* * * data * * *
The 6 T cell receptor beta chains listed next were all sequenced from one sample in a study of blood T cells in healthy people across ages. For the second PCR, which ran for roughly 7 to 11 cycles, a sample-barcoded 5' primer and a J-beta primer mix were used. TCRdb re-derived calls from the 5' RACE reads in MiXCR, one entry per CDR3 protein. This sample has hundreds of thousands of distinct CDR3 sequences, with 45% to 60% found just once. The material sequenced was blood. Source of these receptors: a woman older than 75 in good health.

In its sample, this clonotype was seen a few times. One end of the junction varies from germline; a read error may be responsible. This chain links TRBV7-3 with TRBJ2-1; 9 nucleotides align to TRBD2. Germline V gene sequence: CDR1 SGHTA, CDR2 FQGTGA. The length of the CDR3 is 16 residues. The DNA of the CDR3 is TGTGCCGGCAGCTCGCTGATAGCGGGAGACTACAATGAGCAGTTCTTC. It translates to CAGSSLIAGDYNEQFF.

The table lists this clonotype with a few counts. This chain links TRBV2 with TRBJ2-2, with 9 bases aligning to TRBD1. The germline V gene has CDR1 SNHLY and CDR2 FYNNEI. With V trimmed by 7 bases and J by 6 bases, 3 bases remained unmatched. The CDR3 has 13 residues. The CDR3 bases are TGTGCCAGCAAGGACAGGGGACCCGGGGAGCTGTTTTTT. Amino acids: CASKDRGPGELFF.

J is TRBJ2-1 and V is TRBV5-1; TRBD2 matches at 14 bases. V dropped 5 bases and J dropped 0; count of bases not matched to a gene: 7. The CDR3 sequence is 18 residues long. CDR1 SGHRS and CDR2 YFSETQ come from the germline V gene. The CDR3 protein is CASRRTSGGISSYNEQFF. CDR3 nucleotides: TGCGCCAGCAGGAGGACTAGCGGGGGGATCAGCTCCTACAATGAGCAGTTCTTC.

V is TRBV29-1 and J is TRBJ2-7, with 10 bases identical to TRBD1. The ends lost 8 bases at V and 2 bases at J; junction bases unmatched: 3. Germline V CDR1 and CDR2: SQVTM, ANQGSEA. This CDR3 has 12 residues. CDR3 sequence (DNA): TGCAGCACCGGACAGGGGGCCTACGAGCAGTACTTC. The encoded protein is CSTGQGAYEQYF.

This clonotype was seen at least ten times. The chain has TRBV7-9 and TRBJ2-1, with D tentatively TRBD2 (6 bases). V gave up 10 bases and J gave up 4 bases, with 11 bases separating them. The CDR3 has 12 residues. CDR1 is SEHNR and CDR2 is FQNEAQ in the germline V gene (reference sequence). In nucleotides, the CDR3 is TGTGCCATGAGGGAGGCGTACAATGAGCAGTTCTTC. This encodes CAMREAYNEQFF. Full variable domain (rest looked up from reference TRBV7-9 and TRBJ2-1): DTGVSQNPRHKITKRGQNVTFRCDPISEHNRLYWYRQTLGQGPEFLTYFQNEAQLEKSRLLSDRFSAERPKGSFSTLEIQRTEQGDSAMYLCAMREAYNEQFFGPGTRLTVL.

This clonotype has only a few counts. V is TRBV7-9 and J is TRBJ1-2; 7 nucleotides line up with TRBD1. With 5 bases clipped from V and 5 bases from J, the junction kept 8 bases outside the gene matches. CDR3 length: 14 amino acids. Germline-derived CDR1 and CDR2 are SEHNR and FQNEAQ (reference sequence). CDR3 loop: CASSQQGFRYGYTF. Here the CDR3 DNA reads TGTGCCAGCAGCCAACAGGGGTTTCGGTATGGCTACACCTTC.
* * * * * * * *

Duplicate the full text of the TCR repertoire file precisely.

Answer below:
The 6 T cell receptor beta chains listed next were all sequenced from one sample in a study of blood T cells in healthy people across ages. For the second PCR, which ran for roughly 7 to 11 cycles, a sample-barcoded 5' primer and a J-beta primer mix were used. TCRdb re-derived calls from the 5' RACE reads in MiXCR, one entry per CDR3 protein. This sample has hundreds of thousands of distinct CDR3 sequences, with 45% to 60% found just once. The material sequenced was blood. Source of these receptors: a woman older than 75 in good health.

In its sample, this clonotype was seen a few times. One end of the junction varies from germline; a read error may be responsible. This chain links TRBV7-3 with TRBJ2-1; 9 nucleotides align to TRBD2. Germline V gene sequence: CDR1 SGHTA, CDR2 FQGTGA. The length of the CDR3 is 16 residues. The DNA of the CDR3 is TGTGCCGGCAGCTCGCTGATAGCGGGAGACTACAATGAGCAGTTCTTC. It translates to CAGSSLIAGDYNEQFF.

The table lists this clonotype with a few counts. This chain links TRBV2 with TRBJ2-2, with 9 bases aligning to TRBD1. The germline V gene has CDR1 SNHLY and CDR2 FYNNEI. With V trimmed by 7 bases and J by 6 bases, 3 bases remained unmatched. The CDR3 has 13 residues. The CDR3 bases are TGTGCCAGCAAGGACAGGGGACCCGGGGAGCTGTTTTTT. Amino acids: CASKDRGPGELFF.

J is TRBJ2-1 and V is TRBV5-1; TRBD2 matches at 14 bases. V dropped 5 bases and J dropped 0; count of bases not matched to a gene: 7. The CDR3 sequence is 18 residues long. CDR1 SGHRS and CDR2 YFSETQ come from the germline V gene. The CDR3 protein is CASRRTSGGISSYNEQFF. CDR3 nucleotides: TGCGCCAGCAGGAGGACTAGCGGGGGGATCAGCTCCTACAATGAGCAGTTCTTC.

V is TRBV29-1 and J is TRBJ2-7, with 10 bases identical to TRBD1. The ends lost 8 bases at V and 2 bases at J; junction bases unmatched: 3. Germline V CDR1 and CDR2: SQVTM, ANQGSEA. This CDR3 has 12 residues. CDR3 sequence (DNA): TGCAGCACCGGACAGGGGGCCTACGAGCAGTACTTC. The encoded protein is CSTGQGAYEQYF.

This clonotype was seen at least ten times. The chain has TRBV7-9 and TRBJ2-1, with D tentatively TRBD2 (6 bases). V gave up 10 bases and J gave up 4 bases, with 11 bases separating them. The CDR3 has 12 residues. CDR1 is SEHNR and CDR2 is FQNEAQ in the germline V gene (reference sequence). In nucleotides, the CDR3 is TGTGCCATGAGGGAGGCGTACAATGAGCAGTTCTTC. This encodes CAMREAYNEQFF. Full variable domain (rest looked up from reference TRBV7-9 and TRBJ2-1): DTGVSQNPRHKITKRGQNVTFRCDPISEHNRLYWYRQTLGQGPEFLTYFQNEAQLEKSRLLSDRFSAERPKGSFSTLEIQRTEQGDSAMYLCAMREAYNEQFFGPGTRLTVL.

This clonotype has only a few counts. V is TRBV7-9 and J is TRBJ1-2; 7 nucleotides line up with TRBD1. With 5 bases clipped from V and 5 bases from J, the junction kept 8 bases outside the gene matches. CDR3 length: 14 amino acids. Germline-derived CDR1 and CDR2 are SEHNR and FQNEAQ (reference sequence). CDR3 loop: CASSQQGFRYGYTF. Here the CDR3 DNA reads TGTGCCAGCAGCCAACAGGGGTTTCGGTATGGCTACACCTTC.